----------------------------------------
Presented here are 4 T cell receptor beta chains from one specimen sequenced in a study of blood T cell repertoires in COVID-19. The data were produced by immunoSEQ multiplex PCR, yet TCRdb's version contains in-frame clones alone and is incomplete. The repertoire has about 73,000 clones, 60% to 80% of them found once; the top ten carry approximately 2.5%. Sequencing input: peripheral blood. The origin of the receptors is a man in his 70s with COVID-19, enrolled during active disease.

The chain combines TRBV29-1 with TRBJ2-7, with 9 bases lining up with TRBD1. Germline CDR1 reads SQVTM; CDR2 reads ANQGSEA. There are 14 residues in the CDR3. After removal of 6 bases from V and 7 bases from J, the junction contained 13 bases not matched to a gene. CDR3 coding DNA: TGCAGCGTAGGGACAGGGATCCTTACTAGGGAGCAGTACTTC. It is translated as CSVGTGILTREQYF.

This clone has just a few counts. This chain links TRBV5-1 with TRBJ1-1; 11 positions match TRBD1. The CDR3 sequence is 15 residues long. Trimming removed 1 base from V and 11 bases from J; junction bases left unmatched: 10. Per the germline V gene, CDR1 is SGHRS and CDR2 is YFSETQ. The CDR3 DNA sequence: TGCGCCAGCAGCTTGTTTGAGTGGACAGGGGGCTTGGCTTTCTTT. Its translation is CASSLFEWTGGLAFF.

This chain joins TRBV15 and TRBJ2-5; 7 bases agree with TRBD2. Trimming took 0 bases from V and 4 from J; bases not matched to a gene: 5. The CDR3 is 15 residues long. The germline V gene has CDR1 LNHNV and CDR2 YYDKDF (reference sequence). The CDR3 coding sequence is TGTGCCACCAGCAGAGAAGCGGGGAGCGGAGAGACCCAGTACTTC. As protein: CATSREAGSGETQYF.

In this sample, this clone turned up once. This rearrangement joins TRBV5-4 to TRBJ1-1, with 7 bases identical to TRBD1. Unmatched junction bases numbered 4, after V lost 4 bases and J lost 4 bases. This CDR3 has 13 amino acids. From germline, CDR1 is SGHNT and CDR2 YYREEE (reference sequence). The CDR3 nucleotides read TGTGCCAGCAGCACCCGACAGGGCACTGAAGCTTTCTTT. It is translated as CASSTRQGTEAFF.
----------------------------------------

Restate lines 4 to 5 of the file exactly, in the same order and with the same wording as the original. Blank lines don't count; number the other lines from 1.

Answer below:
This chain joins TRBV15 and TRBJ2-5; 7 bases agree with TRBD2. Trimming took 0 bases from V and 4 from J; bases not matched to a gene: 5. The CDR3 is 15 residues long. The germline V gene has CDR1 LNHNV and CDR2 YYDKDF (reference sequence). The CDR3 coding sequence is TGTGCCACCAGCAGAGAAGCGGGGAGCGGAGAGACCCAGTACTTC. As protein: CATSREAGSGETQYF.

In this sample, this clone turned up once. This rearrangement joins TRBV5-4 to TRBJ1-1, with 7 bases identical to TRBD1. Unmatched junction bases numbered 4, after V lost 4 bases and J lost 4 bases. This CDR3 has 13 amino acids. From germline, CDR1 is SGHNT and CDR2 YYREEE (reference sequence). The CDR3 nucleotides read TGTGCCAGCAGCACCCGACAGGGCACTGAAGCTTTCTTT. It is translated as CASSTRQGTEAFF.